Usage Notes

To Be or Not To Be: A Look at Other Linking Verbs

Watch as we go rogue.


A linking verb—also called a copula—is a verb that joins a subject with a predicate that often ascribes a quality to that subject. Linking verbs are usually distinguished from action verbs, which indicate an action performed by the subject (Bob eats, Sarah sleeps, Tony greeted Mary).

The part of the predicate to which the subject is joined by the linking verb is called the complement. In most cases the complement can be a noun (My brother is an architect), an adjective (My brother is annoying), or occasionally a pronoun (Some people are universal blood donors; my brother is one).

linking-verbs-copulas-how-to-use

"My brother is an annoying, charitable architect."

By far the most common linking verb is be, as demonstrated in the above examples. But there are other verbs that also serve as linking verbs in that they join a subject with a complement that assigns an attribute to the subject, rather than state what the subject does.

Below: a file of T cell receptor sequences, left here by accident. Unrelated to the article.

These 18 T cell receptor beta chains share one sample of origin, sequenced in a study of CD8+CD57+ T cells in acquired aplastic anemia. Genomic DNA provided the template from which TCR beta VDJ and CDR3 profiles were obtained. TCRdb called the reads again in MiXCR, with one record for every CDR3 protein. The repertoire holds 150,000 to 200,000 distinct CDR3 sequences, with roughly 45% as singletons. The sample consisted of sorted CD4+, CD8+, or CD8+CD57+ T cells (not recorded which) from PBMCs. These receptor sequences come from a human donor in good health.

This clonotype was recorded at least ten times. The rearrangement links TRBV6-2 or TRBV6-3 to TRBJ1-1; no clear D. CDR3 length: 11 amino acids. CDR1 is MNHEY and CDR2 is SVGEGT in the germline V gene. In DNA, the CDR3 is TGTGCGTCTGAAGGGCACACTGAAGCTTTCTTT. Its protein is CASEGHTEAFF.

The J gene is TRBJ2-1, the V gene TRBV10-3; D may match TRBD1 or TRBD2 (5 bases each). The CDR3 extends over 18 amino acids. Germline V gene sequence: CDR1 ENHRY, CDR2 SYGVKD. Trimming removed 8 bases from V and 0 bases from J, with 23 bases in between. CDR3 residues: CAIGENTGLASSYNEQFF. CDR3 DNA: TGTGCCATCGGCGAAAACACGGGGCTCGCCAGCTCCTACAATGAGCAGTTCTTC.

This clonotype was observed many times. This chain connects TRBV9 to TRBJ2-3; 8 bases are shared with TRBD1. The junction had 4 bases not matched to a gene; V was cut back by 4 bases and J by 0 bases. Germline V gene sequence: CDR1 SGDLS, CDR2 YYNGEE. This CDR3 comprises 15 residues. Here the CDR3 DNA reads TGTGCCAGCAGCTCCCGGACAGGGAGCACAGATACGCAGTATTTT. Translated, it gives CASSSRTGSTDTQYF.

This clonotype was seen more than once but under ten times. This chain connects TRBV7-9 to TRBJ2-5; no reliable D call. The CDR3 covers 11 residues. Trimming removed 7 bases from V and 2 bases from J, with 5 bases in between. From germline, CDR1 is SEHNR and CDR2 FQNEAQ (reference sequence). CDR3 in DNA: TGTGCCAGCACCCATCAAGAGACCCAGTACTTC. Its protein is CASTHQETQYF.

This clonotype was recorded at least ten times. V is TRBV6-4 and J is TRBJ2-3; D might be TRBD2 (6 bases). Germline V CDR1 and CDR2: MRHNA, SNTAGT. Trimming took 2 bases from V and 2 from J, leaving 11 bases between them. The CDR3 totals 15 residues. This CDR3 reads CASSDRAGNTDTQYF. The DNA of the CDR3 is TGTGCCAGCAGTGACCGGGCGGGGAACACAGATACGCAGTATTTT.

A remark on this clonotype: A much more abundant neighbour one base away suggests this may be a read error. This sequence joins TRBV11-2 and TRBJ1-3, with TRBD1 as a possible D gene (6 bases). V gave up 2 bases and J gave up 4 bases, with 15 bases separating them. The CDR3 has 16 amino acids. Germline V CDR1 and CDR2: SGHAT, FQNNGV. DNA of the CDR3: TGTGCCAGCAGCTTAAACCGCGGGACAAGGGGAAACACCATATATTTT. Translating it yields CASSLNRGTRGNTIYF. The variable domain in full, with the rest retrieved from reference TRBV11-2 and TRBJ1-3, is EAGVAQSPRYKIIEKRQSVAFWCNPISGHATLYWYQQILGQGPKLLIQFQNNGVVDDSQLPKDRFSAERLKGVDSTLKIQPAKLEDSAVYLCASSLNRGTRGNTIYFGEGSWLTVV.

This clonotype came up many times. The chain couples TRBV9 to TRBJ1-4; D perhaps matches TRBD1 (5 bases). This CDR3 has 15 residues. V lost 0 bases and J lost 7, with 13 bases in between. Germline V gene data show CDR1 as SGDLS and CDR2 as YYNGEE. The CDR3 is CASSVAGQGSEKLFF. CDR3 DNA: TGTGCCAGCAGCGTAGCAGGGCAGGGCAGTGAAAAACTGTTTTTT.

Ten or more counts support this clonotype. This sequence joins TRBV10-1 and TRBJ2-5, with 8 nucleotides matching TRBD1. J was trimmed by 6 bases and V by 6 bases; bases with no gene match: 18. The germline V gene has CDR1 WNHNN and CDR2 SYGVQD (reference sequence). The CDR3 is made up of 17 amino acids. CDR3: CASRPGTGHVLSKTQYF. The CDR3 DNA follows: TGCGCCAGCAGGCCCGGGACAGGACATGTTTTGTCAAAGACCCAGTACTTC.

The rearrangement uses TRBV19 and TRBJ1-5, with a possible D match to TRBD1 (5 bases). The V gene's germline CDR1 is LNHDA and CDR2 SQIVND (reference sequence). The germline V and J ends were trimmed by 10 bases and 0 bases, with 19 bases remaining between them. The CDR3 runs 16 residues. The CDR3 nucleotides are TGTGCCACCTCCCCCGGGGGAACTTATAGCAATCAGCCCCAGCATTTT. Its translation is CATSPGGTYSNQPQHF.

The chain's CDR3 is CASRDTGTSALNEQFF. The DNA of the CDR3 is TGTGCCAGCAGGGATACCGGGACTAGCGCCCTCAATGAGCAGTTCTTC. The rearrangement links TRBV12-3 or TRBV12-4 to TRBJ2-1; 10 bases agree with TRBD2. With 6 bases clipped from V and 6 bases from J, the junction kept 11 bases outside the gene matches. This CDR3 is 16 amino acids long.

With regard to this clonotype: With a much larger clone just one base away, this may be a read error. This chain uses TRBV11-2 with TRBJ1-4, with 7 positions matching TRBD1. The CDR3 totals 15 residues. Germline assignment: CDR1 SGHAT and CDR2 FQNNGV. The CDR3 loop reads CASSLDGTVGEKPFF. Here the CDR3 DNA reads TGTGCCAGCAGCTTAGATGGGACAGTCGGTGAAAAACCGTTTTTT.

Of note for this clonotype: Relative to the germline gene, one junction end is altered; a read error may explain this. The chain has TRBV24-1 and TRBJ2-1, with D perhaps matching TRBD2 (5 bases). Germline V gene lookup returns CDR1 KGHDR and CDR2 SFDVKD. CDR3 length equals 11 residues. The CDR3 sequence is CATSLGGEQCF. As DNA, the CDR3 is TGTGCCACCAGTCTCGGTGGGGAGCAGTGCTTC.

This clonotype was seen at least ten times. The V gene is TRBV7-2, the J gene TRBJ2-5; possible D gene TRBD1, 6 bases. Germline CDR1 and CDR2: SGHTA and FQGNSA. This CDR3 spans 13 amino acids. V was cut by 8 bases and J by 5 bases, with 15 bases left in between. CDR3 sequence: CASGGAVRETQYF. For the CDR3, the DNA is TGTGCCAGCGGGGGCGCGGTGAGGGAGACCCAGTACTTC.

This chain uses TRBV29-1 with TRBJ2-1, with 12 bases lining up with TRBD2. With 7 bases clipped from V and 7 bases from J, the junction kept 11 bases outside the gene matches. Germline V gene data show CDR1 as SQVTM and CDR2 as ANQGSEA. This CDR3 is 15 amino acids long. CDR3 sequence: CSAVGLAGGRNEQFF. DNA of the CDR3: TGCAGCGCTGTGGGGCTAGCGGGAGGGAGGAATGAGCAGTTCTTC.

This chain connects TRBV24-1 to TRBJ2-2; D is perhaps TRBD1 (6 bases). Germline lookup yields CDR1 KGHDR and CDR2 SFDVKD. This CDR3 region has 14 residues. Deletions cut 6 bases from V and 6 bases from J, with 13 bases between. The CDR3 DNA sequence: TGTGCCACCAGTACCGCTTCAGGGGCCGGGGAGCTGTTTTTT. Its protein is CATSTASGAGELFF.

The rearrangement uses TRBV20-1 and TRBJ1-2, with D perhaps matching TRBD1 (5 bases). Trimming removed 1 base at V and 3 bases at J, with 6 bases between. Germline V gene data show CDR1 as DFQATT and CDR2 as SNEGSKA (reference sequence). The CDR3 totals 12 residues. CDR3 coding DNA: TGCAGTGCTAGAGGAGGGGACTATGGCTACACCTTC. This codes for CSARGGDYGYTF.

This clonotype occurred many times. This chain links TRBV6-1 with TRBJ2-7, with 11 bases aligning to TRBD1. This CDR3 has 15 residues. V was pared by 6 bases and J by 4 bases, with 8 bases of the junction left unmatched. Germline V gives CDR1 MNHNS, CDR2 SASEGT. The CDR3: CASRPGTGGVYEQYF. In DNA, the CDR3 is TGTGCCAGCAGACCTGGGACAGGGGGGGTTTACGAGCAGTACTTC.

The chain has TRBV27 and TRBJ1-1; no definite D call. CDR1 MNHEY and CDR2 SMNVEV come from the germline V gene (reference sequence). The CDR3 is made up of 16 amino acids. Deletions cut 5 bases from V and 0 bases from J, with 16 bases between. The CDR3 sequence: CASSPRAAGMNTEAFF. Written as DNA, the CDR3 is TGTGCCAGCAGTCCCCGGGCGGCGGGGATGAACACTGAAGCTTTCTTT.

Some linking verbs are verbs of transition (or lack of transition), such as become, grow, turn or remain:

The sky became dark.

The children grew quiet.

His hair turned gray.

The stock market remained steady.

There are also linking verbs that connote an impression, such as prove, appear, and seem:

The task proved difficult.

The driverappeared lost.

My mother seemed distracted.

And there are linking verbs that are tied to the five senses:

The stove felt hot.

The soup smelled delicious.

The drink tasted bitter.

The engine sounded smooth.

The cat looked hungry.

Many of these verbs have alternate senses that suggest an action: I turned the handle, I felt the heater. Additionally, some verbs don’t jump out as obvious linking verbs. For example, a word like go, which has many senses as an action verb, functions as a linking verb connoting transition in a phrase like “the crowd went wild," since wild describes the condition of the crowd.

One clue to the function of go here is the fact that an adjective follows it rather than an adverb, as it might if go were functioning in the intransitive sense of “proceed” (“the crowd went quickly to the exits”).

Speaking of exits, however, we will do that now before anyone here grows weary.



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